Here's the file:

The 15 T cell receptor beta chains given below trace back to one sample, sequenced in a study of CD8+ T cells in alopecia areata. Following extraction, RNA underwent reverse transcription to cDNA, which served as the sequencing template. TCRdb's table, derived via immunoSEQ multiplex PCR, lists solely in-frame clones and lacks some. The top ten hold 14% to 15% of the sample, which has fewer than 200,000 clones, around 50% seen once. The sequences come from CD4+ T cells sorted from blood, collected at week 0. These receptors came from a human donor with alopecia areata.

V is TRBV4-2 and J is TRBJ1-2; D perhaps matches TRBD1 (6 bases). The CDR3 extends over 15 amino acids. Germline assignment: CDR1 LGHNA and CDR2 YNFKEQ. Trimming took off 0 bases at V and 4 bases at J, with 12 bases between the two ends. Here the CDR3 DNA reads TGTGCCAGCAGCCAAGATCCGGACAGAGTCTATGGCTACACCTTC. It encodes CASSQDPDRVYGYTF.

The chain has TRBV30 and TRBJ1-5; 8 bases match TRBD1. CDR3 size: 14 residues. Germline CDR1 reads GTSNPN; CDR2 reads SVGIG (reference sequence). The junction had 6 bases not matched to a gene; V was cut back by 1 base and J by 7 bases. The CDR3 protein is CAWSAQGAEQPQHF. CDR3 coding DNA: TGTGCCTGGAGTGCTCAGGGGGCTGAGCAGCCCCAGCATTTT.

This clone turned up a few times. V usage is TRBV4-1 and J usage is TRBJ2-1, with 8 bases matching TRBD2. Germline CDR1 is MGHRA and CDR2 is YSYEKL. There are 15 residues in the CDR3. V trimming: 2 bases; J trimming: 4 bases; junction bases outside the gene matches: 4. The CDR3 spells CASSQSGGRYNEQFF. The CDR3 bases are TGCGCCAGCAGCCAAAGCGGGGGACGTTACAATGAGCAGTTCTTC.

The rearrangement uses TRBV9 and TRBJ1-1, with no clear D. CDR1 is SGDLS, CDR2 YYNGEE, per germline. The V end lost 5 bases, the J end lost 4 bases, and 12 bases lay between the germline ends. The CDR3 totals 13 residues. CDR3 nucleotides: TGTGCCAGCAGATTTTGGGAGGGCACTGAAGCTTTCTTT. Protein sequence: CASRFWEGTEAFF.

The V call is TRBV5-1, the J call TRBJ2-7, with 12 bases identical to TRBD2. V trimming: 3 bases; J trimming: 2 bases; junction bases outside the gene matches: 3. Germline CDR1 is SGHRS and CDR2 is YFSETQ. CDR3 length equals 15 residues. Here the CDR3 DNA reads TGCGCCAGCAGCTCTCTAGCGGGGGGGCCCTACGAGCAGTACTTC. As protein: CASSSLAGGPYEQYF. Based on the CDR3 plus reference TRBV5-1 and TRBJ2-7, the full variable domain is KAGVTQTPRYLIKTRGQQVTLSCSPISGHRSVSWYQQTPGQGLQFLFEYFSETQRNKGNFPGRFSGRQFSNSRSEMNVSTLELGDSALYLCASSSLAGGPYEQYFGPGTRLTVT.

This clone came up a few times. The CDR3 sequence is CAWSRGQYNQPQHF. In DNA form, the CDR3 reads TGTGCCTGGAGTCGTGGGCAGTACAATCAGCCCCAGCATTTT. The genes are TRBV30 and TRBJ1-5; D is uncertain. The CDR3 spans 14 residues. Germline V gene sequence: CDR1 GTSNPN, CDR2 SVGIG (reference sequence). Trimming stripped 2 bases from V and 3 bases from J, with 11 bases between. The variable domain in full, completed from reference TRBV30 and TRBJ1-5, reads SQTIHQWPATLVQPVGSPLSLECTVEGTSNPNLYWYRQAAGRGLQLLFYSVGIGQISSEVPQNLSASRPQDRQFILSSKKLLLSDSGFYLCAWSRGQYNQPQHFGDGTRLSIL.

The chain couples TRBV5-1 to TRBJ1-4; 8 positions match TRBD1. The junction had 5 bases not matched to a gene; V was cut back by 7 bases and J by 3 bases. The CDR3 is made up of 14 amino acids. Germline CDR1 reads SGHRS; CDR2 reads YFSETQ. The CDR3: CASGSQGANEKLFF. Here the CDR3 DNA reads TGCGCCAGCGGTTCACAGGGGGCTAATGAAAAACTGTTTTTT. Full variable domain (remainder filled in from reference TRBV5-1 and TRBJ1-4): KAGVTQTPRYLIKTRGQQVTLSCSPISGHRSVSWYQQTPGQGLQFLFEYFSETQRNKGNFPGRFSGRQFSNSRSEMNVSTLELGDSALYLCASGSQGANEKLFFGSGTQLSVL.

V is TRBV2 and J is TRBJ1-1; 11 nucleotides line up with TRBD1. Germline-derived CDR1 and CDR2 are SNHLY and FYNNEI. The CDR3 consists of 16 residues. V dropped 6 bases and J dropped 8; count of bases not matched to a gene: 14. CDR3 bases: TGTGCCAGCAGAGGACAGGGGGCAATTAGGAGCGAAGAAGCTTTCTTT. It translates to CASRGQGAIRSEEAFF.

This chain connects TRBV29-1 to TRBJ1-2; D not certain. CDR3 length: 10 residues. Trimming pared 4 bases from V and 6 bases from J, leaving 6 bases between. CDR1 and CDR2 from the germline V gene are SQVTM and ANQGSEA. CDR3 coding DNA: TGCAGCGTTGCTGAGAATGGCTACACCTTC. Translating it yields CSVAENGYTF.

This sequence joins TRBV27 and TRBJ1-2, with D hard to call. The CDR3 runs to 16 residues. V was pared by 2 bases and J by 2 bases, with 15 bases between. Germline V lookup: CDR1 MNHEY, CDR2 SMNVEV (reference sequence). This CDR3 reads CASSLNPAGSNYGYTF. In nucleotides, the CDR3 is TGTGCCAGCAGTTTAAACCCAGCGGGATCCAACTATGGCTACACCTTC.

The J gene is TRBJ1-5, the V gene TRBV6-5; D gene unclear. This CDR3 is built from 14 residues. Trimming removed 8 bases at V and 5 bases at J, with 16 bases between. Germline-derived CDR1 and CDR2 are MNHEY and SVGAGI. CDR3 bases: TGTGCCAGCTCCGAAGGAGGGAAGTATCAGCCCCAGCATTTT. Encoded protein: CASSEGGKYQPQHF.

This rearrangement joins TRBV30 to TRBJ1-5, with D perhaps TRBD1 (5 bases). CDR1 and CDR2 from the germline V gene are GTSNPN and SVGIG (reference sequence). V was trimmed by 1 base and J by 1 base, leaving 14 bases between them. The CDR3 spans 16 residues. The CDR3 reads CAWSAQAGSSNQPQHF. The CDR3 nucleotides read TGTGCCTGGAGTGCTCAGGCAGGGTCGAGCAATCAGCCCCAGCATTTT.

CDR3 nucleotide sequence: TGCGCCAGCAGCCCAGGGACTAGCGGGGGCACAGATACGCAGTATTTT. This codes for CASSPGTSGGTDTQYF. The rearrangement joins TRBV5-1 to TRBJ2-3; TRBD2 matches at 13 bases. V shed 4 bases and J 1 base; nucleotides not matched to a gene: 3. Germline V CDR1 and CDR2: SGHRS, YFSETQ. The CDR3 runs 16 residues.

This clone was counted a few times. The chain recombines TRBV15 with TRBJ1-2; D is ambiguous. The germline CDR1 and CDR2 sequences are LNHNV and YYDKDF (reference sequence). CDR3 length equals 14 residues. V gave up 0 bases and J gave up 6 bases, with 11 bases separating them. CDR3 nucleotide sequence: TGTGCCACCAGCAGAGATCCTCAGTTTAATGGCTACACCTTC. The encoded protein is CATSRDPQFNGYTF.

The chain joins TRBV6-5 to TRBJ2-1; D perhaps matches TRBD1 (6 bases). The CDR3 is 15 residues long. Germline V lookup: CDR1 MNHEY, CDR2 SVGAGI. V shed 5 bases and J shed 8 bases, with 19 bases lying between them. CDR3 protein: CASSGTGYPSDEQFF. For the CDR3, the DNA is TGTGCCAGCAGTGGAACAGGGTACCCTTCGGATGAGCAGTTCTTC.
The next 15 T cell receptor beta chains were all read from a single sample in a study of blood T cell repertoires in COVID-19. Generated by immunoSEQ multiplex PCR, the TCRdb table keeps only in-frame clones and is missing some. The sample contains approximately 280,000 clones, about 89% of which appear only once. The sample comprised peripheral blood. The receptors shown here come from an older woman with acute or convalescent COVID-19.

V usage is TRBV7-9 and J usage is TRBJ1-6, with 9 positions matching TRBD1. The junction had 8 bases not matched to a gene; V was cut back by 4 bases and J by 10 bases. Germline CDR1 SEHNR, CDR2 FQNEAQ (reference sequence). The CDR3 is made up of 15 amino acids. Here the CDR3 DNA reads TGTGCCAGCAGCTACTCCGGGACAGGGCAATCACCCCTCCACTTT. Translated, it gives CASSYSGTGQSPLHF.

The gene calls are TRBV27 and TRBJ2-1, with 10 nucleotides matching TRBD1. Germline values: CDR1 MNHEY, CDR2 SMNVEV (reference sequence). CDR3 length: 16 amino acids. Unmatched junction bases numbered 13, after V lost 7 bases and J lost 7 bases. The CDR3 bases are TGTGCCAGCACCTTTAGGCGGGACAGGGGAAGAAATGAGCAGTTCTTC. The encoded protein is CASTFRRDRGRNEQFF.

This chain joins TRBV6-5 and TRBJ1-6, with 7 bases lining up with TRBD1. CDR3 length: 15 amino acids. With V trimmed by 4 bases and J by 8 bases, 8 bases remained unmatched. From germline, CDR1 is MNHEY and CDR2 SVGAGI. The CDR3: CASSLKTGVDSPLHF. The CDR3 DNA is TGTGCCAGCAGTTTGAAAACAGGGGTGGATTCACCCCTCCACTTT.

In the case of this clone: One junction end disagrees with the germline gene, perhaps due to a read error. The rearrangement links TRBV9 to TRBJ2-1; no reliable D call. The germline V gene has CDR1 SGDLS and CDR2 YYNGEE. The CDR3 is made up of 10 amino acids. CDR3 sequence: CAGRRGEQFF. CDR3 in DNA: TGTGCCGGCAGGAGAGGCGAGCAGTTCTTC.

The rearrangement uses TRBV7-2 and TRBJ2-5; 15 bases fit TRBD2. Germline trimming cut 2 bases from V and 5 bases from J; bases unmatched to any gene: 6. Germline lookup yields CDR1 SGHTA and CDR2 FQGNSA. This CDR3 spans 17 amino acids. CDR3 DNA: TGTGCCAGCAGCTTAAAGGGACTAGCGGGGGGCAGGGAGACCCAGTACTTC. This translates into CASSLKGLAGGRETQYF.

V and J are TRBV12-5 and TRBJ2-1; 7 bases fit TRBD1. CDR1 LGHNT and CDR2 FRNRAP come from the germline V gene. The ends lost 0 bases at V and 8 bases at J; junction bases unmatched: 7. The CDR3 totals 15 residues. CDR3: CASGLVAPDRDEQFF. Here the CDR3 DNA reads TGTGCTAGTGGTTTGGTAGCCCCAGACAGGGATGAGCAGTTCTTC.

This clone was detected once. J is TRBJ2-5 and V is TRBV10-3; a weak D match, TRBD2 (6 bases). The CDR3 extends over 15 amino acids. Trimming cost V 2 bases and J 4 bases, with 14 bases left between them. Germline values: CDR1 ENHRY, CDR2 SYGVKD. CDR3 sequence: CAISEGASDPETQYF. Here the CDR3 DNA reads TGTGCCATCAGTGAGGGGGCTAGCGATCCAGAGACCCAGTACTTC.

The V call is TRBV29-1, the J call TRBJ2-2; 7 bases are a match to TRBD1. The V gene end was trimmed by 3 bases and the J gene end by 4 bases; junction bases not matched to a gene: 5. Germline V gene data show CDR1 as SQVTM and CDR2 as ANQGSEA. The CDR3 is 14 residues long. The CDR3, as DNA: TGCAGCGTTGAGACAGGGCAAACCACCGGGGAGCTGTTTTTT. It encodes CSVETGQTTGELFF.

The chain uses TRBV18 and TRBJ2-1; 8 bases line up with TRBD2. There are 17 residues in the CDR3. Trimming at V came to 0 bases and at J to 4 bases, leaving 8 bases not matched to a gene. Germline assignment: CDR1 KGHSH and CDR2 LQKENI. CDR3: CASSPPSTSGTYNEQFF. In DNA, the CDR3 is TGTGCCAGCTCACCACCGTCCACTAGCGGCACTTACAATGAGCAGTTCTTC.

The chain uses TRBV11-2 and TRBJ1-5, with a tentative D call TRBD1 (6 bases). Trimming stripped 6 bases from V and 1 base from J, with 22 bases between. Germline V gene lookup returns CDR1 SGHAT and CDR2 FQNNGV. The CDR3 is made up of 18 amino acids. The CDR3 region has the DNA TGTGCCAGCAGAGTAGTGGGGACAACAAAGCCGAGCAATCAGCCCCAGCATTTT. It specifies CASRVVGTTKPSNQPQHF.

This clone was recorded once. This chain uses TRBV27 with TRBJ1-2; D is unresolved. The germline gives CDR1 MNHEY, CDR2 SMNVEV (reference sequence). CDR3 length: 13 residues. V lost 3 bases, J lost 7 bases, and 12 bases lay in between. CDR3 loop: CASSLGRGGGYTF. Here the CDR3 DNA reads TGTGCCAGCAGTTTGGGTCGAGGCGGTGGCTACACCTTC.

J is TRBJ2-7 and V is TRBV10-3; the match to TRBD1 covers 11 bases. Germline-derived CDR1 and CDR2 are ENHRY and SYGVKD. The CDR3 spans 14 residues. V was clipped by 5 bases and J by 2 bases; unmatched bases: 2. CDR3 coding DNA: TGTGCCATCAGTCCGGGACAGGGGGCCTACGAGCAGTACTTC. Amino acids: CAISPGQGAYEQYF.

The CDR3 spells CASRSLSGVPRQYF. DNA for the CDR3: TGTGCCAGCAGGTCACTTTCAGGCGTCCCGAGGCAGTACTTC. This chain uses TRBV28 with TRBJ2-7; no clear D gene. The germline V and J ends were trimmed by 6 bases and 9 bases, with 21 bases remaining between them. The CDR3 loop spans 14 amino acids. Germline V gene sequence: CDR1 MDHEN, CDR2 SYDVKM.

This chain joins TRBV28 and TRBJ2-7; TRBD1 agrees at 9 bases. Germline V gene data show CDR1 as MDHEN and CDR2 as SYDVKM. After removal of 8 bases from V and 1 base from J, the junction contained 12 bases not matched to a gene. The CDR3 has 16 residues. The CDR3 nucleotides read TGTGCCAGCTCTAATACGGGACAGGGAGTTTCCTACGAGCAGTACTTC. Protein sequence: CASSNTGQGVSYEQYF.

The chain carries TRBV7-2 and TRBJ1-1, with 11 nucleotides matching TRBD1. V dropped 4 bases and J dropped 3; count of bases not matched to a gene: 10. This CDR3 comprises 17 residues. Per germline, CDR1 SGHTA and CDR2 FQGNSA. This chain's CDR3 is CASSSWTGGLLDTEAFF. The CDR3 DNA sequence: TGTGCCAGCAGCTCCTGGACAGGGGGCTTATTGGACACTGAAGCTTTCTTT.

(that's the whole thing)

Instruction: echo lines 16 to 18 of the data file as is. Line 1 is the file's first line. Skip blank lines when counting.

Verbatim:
The chain joins TRBV6-5 to TRBJ2-1; D perhaps matches TRBD1 (6 bases). The CDR3 is 15 residues long. Germline V lookup: CDR1 MNHEY, CDR2 SVGAGI. V shed 5 bases and J shed 8 bases, with 19 bases lying between them. CDR3 protein: CASSGTGYPSDEQFF. For the CDR3, the DNA is TGTGCCAGCAGTGGAACAGGGTACCCTTCGGATGAGCAGTTCTTC.
The next 15 T cell receptor beta chains were all read from a single sample in a study of blood T cell repertoires in COVID-19. Generated by immunoSEQ multiplex PCR, the TCRdb table keeps only in-frame clones and is missing some. The sample contains approximately 280,000 clones, about 89% of which appear only once. The sample comprised peripheral blood. The receptors shown here come from an older woman with acute or convalescent COVID-19.

V usage is TRBV7-9 and J usage is TRBJ1-6, with 9 positions matching TRBD1. The junction had 8 bases not matched to a gene; V was cut back by 4 bases and J by 10 bases. Germline CDR1 SEHNR, CDR2 FQNEAQ (reference sequence). The CDR3 is made up of 15 amino acids. Here the CDR3 DNA reads TGTGCCAGCAGCTACTCCGGGACAGGGCAATCACCCCTCCACTTT. Translated, it gives CASSYSGTGQSPLHF.